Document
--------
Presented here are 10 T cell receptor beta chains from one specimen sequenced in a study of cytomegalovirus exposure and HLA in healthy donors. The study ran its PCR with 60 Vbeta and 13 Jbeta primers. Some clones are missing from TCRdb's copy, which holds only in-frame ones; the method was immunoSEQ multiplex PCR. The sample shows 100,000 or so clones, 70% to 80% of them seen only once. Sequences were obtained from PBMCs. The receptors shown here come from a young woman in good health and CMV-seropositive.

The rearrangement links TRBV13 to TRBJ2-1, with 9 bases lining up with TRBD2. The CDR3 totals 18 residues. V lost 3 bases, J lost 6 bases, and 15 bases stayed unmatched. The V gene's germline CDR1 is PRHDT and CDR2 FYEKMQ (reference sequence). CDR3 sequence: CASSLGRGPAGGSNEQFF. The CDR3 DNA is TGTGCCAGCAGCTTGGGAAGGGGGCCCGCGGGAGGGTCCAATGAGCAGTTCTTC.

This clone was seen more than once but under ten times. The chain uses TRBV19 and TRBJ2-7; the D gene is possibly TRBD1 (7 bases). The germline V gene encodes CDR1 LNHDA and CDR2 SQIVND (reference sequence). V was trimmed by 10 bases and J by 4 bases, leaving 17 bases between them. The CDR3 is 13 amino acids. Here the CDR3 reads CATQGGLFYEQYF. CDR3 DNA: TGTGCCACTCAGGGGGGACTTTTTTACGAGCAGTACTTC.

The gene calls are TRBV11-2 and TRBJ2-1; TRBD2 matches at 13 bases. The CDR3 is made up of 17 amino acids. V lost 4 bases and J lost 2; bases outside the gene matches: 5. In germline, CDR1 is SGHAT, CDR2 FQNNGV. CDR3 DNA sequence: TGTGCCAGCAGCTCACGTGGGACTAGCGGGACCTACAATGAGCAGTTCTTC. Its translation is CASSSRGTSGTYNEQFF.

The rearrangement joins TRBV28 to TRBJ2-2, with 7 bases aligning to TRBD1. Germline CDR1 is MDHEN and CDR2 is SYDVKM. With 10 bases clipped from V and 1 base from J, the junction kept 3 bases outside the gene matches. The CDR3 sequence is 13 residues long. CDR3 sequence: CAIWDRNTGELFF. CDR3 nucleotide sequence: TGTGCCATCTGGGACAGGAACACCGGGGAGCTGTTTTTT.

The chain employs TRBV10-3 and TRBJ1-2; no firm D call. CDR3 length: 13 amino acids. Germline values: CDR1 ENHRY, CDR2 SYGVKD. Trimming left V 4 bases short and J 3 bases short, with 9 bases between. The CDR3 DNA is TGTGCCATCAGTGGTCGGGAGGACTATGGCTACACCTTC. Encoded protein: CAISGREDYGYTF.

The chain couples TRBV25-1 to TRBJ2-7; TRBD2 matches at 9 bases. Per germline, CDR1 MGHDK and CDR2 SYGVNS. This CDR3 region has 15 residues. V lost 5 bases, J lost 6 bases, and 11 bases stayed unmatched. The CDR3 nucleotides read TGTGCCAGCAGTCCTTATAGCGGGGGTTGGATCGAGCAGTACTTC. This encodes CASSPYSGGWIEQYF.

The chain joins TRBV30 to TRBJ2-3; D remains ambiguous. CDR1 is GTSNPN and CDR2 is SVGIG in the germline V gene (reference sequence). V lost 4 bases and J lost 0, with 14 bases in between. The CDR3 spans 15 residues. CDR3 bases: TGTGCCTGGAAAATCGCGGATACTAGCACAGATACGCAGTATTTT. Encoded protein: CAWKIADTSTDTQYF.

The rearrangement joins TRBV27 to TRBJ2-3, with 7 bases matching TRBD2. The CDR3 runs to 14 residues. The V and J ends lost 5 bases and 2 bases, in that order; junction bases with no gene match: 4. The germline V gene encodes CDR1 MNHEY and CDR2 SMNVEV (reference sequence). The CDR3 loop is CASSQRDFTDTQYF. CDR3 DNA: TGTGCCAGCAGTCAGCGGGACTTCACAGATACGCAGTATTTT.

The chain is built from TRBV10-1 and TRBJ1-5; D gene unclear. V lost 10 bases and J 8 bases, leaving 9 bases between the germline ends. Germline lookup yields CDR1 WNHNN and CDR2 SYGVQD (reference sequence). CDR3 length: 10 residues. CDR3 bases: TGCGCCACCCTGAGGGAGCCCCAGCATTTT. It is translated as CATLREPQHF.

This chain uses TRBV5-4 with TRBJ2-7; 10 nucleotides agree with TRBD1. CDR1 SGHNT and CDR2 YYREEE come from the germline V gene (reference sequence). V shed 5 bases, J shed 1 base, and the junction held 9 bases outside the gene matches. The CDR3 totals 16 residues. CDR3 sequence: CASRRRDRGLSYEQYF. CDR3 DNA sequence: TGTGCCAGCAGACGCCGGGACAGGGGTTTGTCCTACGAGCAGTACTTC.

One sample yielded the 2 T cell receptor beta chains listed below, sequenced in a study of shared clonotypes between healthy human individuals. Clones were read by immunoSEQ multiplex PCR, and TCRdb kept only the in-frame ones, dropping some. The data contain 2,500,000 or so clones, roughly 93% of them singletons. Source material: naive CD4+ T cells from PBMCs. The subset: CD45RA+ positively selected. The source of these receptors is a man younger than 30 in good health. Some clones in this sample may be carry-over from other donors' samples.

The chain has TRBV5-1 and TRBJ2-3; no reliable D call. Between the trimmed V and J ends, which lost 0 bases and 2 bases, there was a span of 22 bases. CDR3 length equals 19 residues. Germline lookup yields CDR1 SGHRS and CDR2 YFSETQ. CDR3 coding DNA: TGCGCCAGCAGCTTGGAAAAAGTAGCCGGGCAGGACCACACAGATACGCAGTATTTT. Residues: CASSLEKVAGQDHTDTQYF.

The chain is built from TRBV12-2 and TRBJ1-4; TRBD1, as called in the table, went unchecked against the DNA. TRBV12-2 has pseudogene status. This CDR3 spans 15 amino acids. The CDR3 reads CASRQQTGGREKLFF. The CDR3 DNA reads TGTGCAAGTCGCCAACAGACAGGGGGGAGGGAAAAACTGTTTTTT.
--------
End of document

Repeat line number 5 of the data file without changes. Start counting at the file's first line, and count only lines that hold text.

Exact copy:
The rearrangement joins TRBV28 to TRBJ2-2, with 7 bases aligning to TRBD1. Germline CDR1 is MDHEN and CDR2 is SYDVKM. With 10 bases clipped from V and 1 base from J, the junction kept 3 bases outside the gene matches. The CDR3 sequence is 13 residues long. CDR3 sequence: CAIWDRNTGELFF. CDR3 nucleotide sequence: TGTGCCATCTGGGACAGGAACACCGGGGAGCTGTTTTTT.